CRC: I really like Data on Star Trek, as I talked about above. I also love the synthetics in the Alien movies. There are four of them total and they all have different personalities, different motivations, different levels of self-awareness, and different ways of interacting with the humans around them. I think it’s interesting how what’s essentially a twist in the first movie (“He’s a damn robot!”) became an integral part of the mythology of the series later on. In terms of written robots, one of the best robot stories I’ve ever read is a story called “The Robot’s Twilight Companion,” by Tony Daniels. It’s about a robot-robot, as opposed to an android, and it’s absolutely harrowing and heart-breaking.
M: Of course, you have written a lot of other works, including several Young Adult novels that were published by Strange Chemistry. Briefly can you tell us about those books?
CRC: The YA books are considerably different from Mad Scientist’s Daughter! They’re a series of YA adventure fantasies, the first of which is called The Assassin’s Curse. The book follows the adventures of a pirate named Ananna as she gets tangled up with an accursed assassin named Naji. It is another love story, though!
The first two books in the series form a duology. The third book in the series, The Wizard’s Promise, is the start of a new duology about Hanna, a young fisherman’s apprentice who was named after Ananna and seeks to live up to her namesake. She gets thrown into her own adventure, too! Sadly, plans for completing the duology are up in the air due to the closing of Strange Chemistry this year, although I do hope to finish the series eventually. I really love the characters and the world and want to return to it soon.
M: I’m an avid reader of adult speculative fiction but I’m also a firm believer that the Young Adult genre should not be overlooked. What are some great things about writing YA? You bio also states The Mad Scientist’s Daughter was your first adult novel. Were there any interesting new experiences?
CRC: I actually wrote The Mad Scientist’s Daughter before I wrote my YA series! I began the YA series as a challenge to myself—not to write YA specifically (I wasn’t really thinking about the age group) but to write something plot-driven and centered around adventure and general awesomeness. Having gone through a graduate creative writing program, I was most comfortable with interior-driven literary fiction. Writing The Assassin’s Curse was definitely interesting. One of the biggest differences was that I had to do a lot more rewriting and re-outlining than I did with The Mad Scientist’s Daughter, which more or less came to me wholesale. But it was so satisfying to see The Assassin’s Curse finally come together in the end.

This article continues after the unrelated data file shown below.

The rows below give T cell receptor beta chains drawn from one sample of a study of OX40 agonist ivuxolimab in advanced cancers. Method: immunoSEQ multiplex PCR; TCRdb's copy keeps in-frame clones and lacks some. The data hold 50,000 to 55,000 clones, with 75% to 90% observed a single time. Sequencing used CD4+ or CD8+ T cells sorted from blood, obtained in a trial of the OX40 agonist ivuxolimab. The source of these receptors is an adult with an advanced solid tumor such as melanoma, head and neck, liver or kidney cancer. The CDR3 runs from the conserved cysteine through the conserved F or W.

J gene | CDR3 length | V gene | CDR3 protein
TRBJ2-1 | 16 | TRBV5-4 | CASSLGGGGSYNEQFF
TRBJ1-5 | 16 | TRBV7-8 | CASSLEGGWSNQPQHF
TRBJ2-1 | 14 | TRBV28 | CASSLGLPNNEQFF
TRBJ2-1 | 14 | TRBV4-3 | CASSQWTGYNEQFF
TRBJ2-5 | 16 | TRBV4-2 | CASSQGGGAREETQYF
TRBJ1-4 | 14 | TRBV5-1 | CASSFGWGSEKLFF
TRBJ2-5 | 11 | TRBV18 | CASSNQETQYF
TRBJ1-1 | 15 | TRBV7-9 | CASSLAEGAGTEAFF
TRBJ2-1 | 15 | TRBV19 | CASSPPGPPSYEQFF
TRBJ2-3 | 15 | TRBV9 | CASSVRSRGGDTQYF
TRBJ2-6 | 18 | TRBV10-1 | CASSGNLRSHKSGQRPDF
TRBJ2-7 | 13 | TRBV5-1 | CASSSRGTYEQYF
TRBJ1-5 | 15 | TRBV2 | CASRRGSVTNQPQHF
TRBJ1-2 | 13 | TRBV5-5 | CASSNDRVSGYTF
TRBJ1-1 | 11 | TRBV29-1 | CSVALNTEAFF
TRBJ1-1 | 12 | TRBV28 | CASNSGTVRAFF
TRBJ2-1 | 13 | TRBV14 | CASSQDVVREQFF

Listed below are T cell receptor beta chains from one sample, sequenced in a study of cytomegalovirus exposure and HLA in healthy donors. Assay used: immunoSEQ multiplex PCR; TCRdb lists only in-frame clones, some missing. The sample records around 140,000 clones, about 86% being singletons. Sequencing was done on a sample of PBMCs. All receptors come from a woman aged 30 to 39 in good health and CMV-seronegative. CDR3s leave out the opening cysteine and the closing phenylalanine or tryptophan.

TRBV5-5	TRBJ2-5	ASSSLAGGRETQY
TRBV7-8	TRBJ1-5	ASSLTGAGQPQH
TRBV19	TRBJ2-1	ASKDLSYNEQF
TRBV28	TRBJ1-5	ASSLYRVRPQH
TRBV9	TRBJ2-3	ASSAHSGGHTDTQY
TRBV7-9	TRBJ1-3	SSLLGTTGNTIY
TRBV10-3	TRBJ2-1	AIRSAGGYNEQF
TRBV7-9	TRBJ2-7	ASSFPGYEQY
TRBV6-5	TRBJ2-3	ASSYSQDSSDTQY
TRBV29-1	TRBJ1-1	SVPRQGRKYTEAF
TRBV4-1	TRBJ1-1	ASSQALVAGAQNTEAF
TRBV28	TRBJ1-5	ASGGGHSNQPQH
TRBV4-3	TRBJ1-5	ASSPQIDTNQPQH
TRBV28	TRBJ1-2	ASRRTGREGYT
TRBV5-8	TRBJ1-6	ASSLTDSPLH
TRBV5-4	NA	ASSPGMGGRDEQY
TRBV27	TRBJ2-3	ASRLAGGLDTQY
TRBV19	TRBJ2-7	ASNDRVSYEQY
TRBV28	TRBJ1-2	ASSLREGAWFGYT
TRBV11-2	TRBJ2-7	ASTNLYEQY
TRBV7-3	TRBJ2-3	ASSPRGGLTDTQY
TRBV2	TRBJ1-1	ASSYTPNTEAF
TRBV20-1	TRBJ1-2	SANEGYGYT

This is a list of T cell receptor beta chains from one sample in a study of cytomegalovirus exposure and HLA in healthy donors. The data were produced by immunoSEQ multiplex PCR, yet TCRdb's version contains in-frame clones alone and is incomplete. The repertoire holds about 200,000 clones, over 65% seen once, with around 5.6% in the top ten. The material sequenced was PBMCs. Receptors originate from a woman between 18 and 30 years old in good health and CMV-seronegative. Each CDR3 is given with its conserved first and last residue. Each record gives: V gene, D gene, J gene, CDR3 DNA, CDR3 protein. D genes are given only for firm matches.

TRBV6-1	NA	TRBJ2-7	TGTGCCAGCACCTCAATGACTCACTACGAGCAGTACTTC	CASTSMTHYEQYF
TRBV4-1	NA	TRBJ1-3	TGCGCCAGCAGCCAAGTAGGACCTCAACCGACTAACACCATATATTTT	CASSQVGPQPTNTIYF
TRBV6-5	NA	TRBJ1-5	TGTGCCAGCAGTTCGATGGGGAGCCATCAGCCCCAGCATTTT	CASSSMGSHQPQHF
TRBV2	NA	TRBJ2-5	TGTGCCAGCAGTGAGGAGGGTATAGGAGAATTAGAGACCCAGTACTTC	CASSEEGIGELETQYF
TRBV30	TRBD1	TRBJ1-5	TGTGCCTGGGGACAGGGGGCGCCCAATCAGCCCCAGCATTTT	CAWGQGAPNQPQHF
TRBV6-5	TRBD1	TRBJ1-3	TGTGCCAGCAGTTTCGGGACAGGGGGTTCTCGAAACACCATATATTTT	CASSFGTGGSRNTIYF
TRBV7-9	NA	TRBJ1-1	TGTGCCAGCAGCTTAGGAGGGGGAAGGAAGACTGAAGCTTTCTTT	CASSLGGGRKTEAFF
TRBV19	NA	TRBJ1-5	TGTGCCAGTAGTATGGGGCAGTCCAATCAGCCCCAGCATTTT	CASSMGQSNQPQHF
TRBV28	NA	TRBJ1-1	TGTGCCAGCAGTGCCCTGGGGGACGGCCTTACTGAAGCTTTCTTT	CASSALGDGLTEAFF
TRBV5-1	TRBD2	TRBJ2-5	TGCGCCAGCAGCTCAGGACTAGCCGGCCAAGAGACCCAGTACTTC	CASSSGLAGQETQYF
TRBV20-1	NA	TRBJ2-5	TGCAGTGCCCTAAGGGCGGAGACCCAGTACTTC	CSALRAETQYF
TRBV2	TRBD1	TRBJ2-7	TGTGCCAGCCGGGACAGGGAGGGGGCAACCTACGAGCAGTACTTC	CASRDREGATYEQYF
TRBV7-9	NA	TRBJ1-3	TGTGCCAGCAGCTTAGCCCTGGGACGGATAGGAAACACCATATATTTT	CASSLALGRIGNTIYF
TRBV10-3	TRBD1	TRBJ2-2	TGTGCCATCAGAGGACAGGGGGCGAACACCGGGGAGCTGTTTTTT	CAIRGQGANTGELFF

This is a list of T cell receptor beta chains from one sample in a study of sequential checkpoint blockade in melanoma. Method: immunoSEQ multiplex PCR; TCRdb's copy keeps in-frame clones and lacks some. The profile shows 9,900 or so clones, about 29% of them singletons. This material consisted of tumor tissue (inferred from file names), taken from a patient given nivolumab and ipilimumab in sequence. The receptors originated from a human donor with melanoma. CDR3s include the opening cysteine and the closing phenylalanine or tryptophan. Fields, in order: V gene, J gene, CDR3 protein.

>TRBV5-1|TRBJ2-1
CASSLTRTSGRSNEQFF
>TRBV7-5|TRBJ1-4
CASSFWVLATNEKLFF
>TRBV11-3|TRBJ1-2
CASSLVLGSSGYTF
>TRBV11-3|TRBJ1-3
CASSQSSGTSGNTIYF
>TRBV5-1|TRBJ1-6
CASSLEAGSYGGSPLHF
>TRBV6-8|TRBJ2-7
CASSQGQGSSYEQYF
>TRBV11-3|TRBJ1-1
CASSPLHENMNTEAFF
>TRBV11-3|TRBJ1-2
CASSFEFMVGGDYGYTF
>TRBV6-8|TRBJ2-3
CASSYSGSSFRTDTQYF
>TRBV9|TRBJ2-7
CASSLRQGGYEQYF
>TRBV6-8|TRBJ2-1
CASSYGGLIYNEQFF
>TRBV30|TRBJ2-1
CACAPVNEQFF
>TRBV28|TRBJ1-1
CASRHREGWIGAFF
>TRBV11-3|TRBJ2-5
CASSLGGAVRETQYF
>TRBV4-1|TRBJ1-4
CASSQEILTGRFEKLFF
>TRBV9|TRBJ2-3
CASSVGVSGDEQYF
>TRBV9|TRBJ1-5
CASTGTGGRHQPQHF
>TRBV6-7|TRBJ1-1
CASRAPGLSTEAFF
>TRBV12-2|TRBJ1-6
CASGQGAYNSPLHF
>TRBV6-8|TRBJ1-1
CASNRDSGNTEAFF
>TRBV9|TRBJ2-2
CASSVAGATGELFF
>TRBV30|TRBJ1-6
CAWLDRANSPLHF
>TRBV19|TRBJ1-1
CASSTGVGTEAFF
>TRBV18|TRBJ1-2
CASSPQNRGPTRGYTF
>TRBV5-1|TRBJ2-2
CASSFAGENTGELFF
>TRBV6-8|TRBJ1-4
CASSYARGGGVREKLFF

To answer your first question, one of the great things about writing YA, particularly speculative YA, is that you don’t feel as beholden to certain tropes and expectations they way you might in adult science fiction. There’s a lot more rule-breaking that goes in YA that’s a lot of fun to write.
M: I saw recently on your site that you had signed a new book deal with Saga Press. Congratulations! What’s the new book or other projects can we look forward to from you in the future?
CRC: Thank you so much! The new book is another adult novel about robots, although it’s much different in its scope and approach than The Mad Scientist’s Daughter. Its called Our Lady of the Ice and it follows four people living in a domed Argentine colony in Antarctica as various factions—robots, humans in favor of Independence, gangsters—struggle for control of the city. I had a lot of fun writing this one and I can’t wait until its out in the world, which should be fall of next year.
M: I also saw that you were a NaNoWriMo participant! Wrapping things up here, are there any parting words of wisdom you want to share with those (including myself and my co-bloggers!) who will be heading into NaNo this November, or any writing advice in general?
CRC: NaNo is great! The funny thing is that, while I have written 50K on one project in a month (Mad Science Daughter was such a project), I’ve never officially “won” NaNo. Yet I still join up every year, because I love the community that builds up around it! I think anyone interested in writing should participate in NaNo at least once. For those of you who already planning to participate, I think the best thing to remember is that even if you “lose,” you really didn’t. I mean, you still got some words down, right? Whether it’s 50K or 50, you’ve got started on a story, and that’s what counts.
Thanks so much again, Cassandra! It was awesome chatting with you! For more information about Cassandra Rose Clarke and her books, please visit her website at: